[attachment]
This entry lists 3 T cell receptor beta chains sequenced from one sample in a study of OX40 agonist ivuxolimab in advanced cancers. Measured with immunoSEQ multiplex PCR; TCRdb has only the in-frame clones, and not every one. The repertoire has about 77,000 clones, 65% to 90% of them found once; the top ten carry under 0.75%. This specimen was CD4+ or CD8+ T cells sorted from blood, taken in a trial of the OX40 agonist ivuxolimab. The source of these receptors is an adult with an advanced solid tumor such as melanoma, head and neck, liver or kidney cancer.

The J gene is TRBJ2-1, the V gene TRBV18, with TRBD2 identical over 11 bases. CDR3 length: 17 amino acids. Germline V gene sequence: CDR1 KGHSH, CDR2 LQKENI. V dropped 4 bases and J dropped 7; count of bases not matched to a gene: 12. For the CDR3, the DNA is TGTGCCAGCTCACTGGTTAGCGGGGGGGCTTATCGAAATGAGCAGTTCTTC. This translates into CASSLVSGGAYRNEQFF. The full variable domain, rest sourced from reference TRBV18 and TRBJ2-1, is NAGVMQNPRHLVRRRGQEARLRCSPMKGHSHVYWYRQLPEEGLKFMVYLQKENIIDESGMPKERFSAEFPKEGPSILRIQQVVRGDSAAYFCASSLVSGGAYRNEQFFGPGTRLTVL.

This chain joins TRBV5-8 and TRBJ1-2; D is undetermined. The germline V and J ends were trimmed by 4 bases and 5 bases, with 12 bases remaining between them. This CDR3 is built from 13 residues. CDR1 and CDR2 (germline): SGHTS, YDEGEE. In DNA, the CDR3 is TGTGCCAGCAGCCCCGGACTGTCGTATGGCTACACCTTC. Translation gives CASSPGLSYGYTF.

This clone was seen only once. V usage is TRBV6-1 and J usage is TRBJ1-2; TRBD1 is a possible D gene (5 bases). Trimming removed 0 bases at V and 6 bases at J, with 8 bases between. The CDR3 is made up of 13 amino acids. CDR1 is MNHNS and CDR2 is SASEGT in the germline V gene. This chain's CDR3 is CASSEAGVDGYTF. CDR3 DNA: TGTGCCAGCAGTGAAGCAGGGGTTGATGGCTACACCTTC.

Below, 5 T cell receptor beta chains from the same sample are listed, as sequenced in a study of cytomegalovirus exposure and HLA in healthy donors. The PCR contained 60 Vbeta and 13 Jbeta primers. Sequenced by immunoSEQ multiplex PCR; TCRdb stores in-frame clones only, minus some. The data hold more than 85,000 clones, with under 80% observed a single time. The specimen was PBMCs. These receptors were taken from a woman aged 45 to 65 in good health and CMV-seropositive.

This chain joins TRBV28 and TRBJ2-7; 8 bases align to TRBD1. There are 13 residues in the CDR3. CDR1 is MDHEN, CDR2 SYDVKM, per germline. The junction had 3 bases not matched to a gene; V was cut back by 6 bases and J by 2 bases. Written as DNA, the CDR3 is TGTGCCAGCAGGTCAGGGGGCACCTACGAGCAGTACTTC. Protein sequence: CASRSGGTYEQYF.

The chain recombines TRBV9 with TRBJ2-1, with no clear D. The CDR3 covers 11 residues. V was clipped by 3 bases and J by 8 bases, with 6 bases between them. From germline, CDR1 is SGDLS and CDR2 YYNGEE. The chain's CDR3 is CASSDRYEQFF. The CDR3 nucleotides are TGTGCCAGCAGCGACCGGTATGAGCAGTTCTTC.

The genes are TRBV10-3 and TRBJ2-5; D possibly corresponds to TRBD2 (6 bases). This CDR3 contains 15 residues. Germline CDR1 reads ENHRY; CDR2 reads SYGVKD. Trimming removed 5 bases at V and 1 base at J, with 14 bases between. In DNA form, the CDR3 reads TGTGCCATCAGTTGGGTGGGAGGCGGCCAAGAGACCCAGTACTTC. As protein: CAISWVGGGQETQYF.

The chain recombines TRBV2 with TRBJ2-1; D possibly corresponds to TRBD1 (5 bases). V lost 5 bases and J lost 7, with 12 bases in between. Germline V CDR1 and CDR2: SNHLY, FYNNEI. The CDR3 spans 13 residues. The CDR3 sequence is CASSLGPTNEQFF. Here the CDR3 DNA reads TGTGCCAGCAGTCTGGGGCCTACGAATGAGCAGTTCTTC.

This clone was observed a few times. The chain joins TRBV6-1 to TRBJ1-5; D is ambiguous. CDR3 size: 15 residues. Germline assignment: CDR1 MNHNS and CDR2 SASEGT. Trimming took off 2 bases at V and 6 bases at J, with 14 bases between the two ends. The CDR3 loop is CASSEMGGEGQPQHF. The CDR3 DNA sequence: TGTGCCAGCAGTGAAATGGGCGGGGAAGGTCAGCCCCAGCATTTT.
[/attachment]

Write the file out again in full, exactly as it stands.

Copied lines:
This entry lists 3 T cell receptor beta chains sequenced from one sample in a study of OX40 agonist ivuxolimab in advanced cancers. Measured with immunoSEQ multiplex PCR; TCRdb has only the in-frame clones, and not every one. The repertoire has about 77,000 clones, 65% to 90% of them found once; the top ten carry under 0.75%. This specimen was CD4+ or CD8+ T cells sorted from blood, taken in a trial of the OX40 agonist ivuxolimab. The source of these receptors is an adult with an advanced solid tumor such as melanoma, head and neck, liver or kidney cancer.

The J gene is TRBJ2-1, the V gene TRBV18, with TRBD2 identical over 11 bases. CDR3 length: 17 amino acids. Germline V gene sequence: CDR1 KGHSH, CDR2 LQKENI. V dropped 4 bases and J dropped 7; count of bases not matched to a gene: 12. For the CDR3, the DNA is TGTGCCAGCTCACTGGTTAGCGGGGGGGCTTATCGAAATGAGCAGTTCTTC. This translates into CASSLVSGGAYRNEQFF. The full variable domain, rest sourced from reference TRBV18 and TRBJ2-1, is NAGVMQNPRHLVRRRGQEARLRCSPMKGHSHVYWYRQLPEEGLKFMVYLQKENIIDESGMPKERFSAEFPKEGPSILRIQQVVRGDSAAYFCASSLVSGGAYRNEQFFGPGTRLTVL.

This chain joins TRBV5-8 and TRBJ1-2; D is undetermined. The germline V and J ends were trimmed by 4 bases and 5 bases, with 12 bases remaining between them. This CDR3 is built from 13 residues. CDR1 and CDR2 (germline): SGHTS, YDEGEE. In DNA, the CDR3 is TGTGCCAGCAGCCCCGGACTGTCGTATGGCTACACCTTC. Translation gives CASSPGLSYGYTF.

This clone was seen only once. V usage is TRBV6-1 and J usage is TRBJ1-2; TRBD1 is a possible D gene (5 bases). Trimming removed 0 bases at V and 6 bases at J, with 8 bases between. The CDR3 is made up of 13 amino acids. CDR1 is MNHNS and CDR2 is SASEGT in the germline V gene. This chain's CDR3 is CASSEAGVDGYTF. CDR3 DNA: TGTGCCAGCAGTGAAGCAGGGGTTGATGGCTACACCTTC.

Below, 5 T cell receptor beta chains from the same sample are listed, as sequenced in a study of cytomegalovirus exposure and HLA in healthy donors. The PCR contained 60 Vbeta and 13 Jbeta primers. Sequenced by immunoSEQ multiplex PCR; TCRdb stores in-frame clones only, minus some. The data hold more than 85,000 clones, with under 80% observed a single time. The specimen was PBMCs. These receptors were taken from a woman aged 45 to 65 in good health and CMV-seropositive.

This chain joins TRBV28 and TRBJ2-7; 8 bases align to TRBD1. There are 13 residues in the CDR3. CDR1 is MDHEN, CDR2 SYDVKM, per germline. The junction had 3 bases not matched to a gene; V was cut back by 6 bases and J by 2 bases. Written as DNA, the CDR3 is TGTGCCAGCAGGTCAGGGGGCACCTACGAGCAGTACTTC. Protein sequence: CASRSGGTYEQYF.

The chain recombines TRBV9 with TRBJ2-1, with no clear D. The CDR3 covers 11 residues. V was clipped by 3 bases and J by 8 bases, with 6 bases between them. From germline, CDR1 is SGDLS and CDR2 YYNGEE. The chain's CDR3 is CASSDRYEQFF. The CDR3 nucleotides are TGTGCCAGCAGCGACCGGTATGAGCAGTTCTTC.

The genes are TRBV10-3 and TRBJ2-5; D possibly corresponds to TRBD2 (6 bases). This CDR3 contains 15 residues. Germline CDR1 reads ENHRY; CDR2 reads SYGVKD. Trimming removed 5 bases at V and 1 base at J, with 14 bases between. In DNA form, the CDR3 reads TGTGCCATCAGTTGGGTGGGAGGCGGCCAAGAGACCCAGTACTTC. As protein: CAISWVGGGQETQYF.

The chain recombines TRBV2 with TRBJ2-1; D possibly corresponds to TRBD1 (5 bases). V lost 5 bases and J lost 7, with 12 bases in between. Germline V CDR1 and CDR2: SNHLY, FYNNEI. The CDR3 spans 13 residues. The CDR3 sequence is CASSLGPTNEQFF. Here the CDR3 DNA reads TGTGCCAGCAGTCTGGGGCCTACGAATGAGCAGTTCTTC.

This clone was observed a few times. The chain joins TRBV6-1 to TRBJ1-5; D is ambiguous. CDR3 size: 15 residues. Germline assignment: CDR1 MNHNS and CDR2 SASEGT. Trimming took off 2 bases at V and 6 bases at J, with 14 bases between the two ends. The CDR3 loop is CASSEMGGEGQPQHF. The CDR3 DNA sequence: TGTGCCAGCAGTGAAATGGGCGGGGAAGGTCAGCCCCAGCATTTT.